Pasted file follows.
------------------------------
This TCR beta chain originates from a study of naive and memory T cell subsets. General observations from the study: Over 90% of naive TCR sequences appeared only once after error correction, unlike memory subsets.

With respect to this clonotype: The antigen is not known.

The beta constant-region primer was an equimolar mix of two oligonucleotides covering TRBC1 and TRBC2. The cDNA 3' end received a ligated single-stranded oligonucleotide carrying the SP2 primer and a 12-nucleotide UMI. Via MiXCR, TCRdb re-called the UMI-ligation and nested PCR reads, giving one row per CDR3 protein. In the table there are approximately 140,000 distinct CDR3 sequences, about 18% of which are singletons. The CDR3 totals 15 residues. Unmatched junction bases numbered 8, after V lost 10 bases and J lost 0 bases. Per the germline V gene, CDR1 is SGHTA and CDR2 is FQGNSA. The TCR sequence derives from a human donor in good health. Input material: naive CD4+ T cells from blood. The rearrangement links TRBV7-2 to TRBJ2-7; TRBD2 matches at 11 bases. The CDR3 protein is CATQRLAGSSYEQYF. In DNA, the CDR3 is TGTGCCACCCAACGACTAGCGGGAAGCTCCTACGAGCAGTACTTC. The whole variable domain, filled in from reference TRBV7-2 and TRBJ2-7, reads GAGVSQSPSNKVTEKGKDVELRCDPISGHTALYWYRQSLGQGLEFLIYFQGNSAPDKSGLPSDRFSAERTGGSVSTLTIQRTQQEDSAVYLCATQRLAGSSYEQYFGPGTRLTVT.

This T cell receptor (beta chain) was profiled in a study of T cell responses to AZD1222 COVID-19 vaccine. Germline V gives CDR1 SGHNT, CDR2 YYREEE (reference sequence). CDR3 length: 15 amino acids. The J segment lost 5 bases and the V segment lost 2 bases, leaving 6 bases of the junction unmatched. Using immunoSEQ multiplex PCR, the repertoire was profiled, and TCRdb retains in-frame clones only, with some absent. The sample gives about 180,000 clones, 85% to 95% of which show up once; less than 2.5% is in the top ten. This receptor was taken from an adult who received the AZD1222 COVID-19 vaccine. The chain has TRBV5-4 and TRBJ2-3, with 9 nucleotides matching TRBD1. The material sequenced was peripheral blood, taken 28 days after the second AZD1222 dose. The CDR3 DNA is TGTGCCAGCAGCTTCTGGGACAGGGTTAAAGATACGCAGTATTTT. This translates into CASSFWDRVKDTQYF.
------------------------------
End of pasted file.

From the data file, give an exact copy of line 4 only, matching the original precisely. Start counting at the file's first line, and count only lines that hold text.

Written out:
This T cell receptor (beta chain) was profiled in a study of T cell responses to AZD1222 COVID-19 vaccine. Germline V gives CDR1 SGHNT, CDR2 YYREEE (reference sequence). CDR3 length: 15 amino acids. The J segment lost 5 bases and the V segment lost 2 bases, leaving 6 bases of the junction unmatched. Using immunoSEQ multiplex PCR, the repertoire was profiled, and TCRdb retains in-frame clones only, with some absent. The sample gives about 180,000 clones, 85% to 95% of which show up once; less than 2.5% is in the top ten. This receptor was taken from an adult who received the AZD1222 COVID-19 vaccine. The chain has TRBV5-4 and TRBJ2-3, with 9 nucleotides matching TRBD1. The material sequenced was peripheral blood, taken 28 days after the second AZD1222 dose. The CDR3 DNA is TGTGCCAGCAGCTTCTGGGACAGGGTTAAAGATACGCAGTATTTT. This translates into CASSFWDRVKDTQYF.